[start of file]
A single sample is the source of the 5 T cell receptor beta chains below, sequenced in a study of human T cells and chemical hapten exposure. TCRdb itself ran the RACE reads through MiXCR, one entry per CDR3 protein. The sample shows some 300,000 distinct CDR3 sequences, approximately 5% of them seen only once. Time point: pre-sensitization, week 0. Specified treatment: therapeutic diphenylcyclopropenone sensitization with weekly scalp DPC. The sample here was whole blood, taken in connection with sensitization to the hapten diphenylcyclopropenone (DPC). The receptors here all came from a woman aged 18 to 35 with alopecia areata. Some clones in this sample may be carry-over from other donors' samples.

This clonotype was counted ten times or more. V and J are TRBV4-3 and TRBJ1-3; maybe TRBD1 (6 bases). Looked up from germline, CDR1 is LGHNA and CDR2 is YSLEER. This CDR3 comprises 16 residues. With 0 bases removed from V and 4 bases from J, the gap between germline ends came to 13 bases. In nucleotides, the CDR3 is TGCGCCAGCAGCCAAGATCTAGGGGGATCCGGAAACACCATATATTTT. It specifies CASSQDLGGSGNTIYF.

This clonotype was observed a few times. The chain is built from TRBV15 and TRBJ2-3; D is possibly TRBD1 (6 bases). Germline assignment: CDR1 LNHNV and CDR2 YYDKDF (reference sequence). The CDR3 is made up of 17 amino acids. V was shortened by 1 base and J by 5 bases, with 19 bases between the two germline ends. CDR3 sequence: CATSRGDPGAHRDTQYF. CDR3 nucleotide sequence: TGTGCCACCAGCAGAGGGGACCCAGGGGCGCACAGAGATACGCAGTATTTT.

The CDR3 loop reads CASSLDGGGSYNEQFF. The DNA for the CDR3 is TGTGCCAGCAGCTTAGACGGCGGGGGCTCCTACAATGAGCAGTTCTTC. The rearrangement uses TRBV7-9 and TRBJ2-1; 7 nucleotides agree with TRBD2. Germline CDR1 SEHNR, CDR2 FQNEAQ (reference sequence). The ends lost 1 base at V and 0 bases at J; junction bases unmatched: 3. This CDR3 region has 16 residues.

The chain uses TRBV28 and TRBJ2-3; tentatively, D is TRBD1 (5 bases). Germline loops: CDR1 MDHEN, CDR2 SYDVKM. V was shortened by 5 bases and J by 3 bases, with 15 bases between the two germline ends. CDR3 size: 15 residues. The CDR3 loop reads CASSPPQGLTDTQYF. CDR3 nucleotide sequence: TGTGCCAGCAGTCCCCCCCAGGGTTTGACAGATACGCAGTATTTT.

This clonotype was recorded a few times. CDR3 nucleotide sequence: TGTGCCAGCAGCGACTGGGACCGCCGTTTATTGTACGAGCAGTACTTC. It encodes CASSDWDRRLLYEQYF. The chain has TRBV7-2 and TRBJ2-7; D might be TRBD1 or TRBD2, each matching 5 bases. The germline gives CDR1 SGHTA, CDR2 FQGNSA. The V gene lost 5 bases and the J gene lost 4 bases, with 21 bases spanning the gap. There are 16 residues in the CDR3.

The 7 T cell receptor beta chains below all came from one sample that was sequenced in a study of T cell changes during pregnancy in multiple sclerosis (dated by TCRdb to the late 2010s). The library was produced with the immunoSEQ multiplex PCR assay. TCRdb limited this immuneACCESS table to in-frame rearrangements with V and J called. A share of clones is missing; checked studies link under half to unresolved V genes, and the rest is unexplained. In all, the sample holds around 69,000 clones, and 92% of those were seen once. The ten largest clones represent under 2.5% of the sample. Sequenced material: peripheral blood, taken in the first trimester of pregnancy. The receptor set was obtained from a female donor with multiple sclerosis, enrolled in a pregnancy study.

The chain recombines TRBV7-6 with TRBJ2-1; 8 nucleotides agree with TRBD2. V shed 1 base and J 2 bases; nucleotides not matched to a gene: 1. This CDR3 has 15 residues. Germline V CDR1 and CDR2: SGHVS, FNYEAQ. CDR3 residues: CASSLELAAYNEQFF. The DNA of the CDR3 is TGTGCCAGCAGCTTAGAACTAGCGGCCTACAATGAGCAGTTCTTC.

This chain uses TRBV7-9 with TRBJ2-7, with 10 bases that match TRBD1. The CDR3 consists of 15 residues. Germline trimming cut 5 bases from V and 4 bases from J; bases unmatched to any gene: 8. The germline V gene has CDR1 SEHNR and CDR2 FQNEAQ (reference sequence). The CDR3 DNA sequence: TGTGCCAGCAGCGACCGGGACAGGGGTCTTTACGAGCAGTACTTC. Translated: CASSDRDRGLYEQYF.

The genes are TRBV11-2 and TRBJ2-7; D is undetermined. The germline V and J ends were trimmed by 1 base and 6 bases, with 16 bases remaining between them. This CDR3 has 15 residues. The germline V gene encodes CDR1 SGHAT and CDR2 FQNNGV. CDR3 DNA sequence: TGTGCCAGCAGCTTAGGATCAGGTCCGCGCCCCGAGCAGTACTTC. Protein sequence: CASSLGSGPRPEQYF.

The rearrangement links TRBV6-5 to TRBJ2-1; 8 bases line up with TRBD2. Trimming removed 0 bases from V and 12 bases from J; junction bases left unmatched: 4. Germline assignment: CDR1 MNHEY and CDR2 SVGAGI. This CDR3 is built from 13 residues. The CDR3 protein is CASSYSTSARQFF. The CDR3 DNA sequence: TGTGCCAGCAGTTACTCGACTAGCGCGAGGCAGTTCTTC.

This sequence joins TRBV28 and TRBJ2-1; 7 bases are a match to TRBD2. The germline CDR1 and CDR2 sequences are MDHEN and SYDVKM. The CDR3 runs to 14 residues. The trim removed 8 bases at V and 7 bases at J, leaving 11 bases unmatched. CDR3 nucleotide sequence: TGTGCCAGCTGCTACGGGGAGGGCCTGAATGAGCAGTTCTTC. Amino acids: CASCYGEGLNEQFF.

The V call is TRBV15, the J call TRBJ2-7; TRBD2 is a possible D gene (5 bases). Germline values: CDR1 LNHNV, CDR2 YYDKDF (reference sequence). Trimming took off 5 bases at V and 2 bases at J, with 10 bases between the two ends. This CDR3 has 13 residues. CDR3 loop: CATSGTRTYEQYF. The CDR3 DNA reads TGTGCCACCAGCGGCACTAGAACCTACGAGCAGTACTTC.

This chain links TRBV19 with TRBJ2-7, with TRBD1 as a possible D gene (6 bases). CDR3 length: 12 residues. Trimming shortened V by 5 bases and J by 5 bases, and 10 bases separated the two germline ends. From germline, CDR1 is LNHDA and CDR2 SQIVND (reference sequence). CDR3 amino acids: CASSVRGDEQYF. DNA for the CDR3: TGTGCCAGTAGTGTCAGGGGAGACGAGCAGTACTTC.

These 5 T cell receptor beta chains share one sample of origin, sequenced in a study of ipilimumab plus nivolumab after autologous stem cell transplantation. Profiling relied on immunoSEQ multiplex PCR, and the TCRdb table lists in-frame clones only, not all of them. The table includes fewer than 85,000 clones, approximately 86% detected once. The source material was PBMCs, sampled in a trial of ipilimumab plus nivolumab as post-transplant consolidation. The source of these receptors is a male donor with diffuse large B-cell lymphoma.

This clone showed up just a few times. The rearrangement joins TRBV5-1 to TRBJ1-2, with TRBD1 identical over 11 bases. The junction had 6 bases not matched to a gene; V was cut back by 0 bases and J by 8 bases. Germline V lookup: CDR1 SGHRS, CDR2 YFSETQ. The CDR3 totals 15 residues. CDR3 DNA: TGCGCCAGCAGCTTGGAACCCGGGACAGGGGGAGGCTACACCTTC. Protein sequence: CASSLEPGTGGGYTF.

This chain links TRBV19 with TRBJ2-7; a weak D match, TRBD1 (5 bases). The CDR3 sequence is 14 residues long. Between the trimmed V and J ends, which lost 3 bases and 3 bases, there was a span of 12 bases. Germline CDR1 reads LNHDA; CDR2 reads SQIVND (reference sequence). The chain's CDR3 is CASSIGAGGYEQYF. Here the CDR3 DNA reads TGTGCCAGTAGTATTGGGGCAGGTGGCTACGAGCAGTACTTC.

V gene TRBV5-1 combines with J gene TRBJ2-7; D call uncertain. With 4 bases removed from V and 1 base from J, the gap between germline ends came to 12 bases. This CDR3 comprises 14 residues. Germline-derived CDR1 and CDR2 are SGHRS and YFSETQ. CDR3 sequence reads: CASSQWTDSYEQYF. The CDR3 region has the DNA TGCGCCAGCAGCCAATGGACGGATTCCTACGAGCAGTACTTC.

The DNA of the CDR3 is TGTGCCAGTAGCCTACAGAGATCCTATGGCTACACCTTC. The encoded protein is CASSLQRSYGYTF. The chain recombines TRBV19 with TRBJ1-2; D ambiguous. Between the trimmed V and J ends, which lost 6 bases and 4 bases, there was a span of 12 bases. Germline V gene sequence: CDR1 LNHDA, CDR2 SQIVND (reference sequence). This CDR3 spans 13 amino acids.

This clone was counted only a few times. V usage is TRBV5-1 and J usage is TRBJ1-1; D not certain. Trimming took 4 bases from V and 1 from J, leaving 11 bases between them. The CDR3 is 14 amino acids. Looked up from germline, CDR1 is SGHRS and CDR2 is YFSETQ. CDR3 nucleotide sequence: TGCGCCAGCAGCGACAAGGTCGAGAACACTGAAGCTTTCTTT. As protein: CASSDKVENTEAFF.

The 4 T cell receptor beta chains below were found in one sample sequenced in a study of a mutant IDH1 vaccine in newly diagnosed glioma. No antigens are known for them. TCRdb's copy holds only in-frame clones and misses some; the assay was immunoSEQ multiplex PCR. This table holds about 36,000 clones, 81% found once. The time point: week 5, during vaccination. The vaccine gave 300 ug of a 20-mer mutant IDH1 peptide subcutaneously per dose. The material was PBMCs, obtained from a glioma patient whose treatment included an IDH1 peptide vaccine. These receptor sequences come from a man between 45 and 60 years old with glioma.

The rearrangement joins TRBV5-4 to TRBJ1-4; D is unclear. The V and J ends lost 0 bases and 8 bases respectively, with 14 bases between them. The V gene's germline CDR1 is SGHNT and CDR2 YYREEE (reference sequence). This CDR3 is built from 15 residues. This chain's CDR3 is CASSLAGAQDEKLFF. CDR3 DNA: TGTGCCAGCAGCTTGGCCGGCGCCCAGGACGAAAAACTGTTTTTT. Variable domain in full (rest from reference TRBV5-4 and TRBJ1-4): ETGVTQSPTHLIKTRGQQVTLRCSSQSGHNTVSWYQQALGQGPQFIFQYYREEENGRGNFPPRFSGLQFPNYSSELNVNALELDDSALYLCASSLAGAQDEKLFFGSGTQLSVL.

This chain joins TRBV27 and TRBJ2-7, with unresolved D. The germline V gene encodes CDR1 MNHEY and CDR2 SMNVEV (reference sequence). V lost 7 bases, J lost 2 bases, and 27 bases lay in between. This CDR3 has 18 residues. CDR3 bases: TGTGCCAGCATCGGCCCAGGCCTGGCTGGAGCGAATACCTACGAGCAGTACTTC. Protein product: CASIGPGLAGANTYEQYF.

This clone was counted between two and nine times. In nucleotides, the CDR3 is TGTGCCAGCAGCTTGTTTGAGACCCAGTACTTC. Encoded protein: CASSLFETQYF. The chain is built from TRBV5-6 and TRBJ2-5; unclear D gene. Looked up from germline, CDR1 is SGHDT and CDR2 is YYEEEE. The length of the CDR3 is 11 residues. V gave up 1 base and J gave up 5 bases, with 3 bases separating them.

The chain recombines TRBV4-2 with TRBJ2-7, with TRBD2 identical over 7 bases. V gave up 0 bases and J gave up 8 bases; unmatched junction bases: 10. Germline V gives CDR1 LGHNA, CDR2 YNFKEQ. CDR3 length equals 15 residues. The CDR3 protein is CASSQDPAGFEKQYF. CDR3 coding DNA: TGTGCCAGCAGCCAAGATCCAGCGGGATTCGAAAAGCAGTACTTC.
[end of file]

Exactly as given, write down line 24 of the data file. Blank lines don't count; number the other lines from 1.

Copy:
This clone was counted between two and nine times. In nucleotides, the CDR3 is TGTGCCAGCAGCTTGTTTGAGACCCAGTACTTC. Encoded protein: CASSLFETQYF. The chain is built from TRBV5-6 and TRBJ2-5; unclear D gene. Looked up from germline, CDR1 is SGHDT and CDR2 is YYEEEE. The length of the CDR3 is 11 residues. V gave up 1 base and J gave up 5 bases, with 3 bases separating them.